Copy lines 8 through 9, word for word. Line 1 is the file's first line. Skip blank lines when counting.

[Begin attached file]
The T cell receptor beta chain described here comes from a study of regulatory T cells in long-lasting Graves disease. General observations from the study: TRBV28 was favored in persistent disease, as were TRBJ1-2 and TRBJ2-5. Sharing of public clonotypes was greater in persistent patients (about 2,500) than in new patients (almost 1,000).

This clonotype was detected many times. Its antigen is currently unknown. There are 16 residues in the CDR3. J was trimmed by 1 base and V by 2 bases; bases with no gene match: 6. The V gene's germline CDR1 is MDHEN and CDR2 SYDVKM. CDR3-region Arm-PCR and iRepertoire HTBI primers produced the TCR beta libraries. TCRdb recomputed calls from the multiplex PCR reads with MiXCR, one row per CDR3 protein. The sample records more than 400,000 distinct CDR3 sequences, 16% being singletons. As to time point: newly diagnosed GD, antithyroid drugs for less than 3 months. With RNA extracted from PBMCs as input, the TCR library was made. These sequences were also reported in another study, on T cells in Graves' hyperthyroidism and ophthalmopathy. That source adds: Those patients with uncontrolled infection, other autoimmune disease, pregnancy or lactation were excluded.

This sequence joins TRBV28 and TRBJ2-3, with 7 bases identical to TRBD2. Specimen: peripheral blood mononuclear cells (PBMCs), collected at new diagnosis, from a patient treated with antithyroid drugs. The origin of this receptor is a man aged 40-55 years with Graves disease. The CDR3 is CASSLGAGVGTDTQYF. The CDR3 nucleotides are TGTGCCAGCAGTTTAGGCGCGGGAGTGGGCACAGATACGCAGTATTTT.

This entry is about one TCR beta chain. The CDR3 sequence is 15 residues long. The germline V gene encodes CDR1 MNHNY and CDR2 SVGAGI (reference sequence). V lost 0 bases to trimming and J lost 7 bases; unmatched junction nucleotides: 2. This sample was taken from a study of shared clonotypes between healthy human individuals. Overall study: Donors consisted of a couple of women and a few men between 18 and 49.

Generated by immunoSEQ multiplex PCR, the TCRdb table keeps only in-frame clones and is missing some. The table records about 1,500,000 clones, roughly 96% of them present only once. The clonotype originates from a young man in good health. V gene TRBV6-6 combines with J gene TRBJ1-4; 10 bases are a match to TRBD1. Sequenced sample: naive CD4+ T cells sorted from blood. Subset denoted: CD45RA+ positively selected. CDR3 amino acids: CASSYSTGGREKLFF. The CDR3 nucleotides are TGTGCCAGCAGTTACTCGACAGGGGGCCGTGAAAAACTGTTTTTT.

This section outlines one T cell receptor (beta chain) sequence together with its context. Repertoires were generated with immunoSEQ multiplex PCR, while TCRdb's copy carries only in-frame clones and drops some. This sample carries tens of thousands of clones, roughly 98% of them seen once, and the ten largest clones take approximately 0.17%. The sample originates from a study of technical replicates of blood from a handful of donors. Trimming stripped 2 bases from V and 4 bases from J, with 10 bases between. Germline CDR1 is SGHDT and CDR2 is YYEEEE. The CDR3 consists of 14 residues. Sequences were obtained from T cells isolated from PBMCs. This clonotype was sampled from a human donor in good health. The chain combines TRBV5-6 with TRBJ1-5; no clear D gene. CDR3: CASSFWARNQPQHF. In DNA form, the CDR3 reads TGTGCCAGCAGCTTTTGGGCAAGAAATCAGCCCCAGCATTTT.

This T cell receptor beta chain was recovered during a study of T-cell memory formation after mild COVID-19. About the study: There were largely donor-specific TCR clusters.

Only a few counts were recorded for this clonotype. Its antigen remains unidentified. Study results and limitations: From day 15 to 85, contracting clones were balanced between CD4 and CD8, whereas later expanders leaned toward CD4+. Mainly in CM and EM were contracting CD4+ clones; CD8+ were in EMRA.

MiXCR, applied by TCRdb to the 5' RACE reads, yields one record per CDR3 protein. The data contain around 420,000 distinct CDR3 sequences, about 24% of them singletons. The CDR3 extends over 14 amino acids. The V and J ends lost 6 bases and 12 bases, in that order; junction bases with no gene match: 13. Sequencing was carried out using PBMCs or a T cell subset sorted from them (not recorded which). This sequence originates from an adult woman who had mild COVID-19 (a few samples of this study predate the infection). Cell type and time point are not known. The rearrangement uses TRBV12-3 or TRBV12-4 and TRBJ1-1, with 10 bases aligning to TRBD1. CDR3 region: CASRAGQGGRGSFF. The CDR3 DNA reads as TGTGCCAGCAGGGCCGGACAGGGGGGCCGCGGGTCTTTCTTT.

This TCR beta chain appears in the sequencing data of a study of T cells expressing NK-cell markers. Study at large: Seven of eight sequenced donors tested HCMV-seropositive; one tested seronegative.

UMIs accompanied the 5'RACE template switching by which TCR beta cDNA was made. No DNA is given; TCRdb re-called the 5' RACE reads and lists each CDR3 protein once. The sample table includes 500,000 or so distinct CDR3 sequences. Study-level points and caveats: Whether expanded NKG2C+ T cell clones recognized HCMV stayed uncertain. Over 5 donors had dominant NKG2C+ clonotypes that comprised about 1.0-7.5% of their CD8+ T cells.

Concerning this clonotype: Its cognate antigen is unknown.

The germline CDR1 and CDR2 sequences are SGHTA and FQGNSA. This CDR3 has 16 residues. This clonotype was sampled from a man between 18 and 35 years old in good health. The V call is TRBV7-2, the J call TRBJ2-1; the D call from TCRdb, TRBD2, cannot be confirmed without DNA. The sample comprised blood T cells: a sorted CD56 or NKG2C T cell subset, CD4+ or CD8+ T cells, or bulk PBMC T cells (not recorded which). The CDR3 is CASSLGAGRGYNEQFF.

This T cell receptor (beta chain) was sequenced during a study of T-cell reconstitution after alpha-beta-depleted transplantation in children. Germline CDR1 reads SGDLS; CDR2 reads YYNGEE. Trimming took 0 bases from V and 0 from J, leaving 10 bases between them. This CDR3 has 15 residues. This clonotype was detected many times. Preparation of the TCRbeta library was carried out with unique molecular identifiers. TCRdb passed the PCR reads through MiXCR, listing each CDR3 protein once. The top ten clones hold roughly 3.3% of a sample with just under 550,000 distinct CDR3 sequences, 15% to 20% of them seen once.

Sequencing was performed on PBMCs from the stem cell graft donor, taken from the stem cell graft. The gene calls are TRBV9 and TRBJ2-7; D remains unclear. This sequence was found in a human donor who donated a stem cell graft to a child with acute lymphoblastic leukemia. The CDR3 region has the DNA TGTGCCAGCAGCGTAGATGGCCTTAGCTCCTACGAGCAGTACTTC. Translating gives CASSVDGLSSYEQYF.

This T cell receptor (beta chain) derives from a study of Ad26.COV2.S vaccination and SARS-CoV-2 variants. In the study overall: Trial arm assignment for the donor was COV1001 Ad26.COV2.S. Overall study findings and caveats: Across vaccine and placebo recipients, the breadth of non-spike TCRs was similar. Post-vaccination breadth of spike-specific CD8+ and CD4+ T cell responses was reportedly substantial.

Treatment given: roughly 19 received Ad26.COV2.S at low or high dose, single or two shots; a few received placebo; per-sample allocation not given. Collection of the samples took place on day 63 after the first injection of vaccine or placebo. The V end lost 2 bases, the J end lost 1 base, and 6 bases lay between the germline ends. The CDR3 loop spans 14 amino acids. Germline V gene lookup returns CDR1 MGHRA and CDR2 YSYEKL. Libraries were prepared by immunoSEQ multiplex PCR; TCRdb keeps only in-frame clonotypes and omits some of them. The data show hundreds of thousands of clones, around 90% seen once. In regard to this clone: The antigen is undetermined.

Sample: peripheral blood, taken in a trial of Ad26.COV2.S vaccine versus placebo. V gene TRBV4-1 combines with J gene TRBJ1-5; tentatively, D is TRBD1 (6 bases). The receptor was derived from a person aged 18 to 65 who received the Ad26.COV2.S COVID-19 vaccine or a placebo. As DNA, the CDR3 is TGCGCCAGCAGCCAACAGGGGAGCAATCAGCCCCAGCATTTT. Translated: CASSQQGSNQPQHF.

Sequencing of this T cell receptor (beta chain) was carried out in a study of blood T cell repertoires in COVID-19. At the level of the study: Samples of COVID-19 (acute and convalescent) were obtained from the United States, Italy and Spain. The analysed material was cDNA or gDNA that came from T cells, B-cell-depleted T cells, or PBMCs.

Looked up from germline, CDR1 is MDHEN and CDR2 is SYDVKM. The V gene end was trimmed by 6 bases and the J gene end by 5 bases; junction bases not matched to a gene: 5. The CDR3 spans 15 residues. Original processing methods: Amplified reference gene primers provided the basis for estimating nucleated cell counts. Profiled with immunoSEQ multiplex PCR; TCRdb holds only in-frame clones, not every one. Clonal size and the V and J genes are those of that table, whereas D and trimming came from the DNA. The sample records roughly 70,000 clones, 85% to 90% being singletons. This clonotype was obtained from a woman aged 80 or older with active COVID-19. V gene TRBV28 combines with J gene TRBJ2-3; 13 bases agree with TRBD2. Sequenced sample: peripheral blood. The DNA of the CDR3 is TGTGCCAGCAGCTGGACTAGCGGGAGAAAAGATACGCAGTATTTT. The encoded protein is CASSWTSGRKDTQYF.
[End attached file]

Only a few counts were recorded for this clonotype. Its antigen remains unidentified. Study results and limitations: From day 15 to 85, contracting clones were balanced between CD4 and CD8, whereas later expanders leaned toward CD4+. Mainly in CM and EM were contracting CD4+ clones; CD8+ were in EMRA.

MiXCR, applied by TCRdb to the 5' RACE reads, yields one record per CDR3 protein. The data contain around 420,000 distinct CDR3 sequences, about 24% of them singletons. The CDR3 extends over 14 amino acids. The V and J ends lost 6 bases and 12 bases, in that order; junction bases with no gene match: 13. Sequencing was carried out using PBMCs or a T cell subset sorted from them (not recorded which). This sequence originates from an adult woman who had mild COVID-19 (a few samples of this study predate the infection). Cell type and time point are not known. The rearrangement uses TRBV12-3 or TRBV12-4 and TRBJ1-1, with 10 bases aligning to TRBD1. CDR3 region: CASRAGQGGRGSFF. The CDR3 DNA reads as TGTGCCAGCAGGGCCGGACAGGGGGGCCGCGGGTCTTTCTTT.